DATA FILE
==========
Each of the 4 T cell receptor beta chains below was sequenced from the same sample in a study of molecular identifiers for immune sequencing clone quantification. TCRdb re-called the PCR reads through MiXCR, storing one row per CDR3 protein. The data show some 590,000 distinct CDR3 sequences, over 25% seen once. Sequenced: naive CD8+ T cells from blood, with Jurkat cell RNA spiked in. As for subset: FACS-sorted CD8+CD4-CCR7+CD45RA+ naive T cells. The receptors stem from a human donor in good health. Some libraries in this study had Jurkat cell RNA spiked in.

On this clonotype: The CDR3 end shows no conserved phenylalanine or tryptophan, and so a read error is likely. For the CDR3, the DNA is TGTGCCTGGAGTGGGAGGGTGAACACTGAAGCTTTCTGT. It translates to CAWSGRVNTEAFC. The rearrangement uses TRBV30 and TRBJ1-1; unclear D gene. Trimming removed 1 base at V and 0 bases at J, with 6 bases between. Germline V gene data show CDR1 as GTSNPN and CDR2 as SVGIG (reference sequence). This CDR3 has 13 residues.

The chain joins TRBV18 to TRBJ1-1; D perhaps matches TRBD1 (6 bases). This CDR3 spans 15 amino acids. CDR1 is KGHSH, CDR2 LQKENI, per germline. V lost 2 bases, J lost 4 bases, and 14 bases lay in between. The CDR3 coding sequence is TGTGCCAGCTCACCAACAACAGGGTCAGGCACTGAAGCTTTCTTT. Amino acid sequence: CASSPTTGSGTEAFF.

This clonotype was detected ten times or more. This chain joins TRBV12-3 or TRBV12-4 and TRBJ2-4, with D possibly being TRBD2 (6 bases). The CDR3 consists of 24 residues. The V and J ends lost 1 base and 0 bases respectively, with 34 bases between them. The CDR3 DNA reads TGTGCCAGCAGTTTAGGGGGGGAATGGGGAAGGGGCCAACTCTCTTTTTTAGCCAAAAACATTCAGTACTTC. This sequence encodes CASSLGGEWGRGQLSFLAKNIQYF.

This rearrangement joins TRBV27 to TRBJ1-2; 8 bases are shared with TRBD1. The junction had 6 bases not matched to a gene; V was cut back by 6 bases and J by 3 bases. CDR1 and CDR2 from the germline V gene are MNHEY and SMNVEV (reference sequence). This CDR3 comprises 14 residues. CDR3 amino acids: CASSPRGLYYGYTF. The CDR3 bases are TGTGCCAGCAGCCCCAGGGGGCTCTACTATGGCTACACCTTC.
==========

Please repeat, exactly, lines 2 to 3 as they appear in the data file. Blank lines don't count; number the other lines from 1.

On this clonotype: The CDR3 end shows no conserved phenylalanine or tryptophan, and so a read error is likely. For the CDR3, the DNA is TGTGCCTGGAGTGGGAGGGTGAACACTGAAGCTTTCTGT. It translates to CAWSGRVNTEAFC. The rearrangement uses TRBV30 and TRBJ1-1; unclear D gene. Trimming removed 1 base at V and 0 bases at J, with 6 bases between. Germline V gene data show CDR1 as GTSNPN and CDR2 as SVGIG (reference sequence). This CDR3 has 13 residues.

The chain joins TRBV18 to TRBJ1-1; D perhaps matches TRBD1 (6 bases). This CDR3 spans 15 amino acids. CDR1 is KGHSH, CDR2 LQKENI, per germline. V lost 2 bases, J lost 4 bases, and 14 bases lay in between. The CDR3 coding sequence is TGTGCCAGCTCACCAACAACAGGGTCAGGCACTGAAGCTTTCTTT. Amino acid sequence: CASSPTTGSGTEAFF.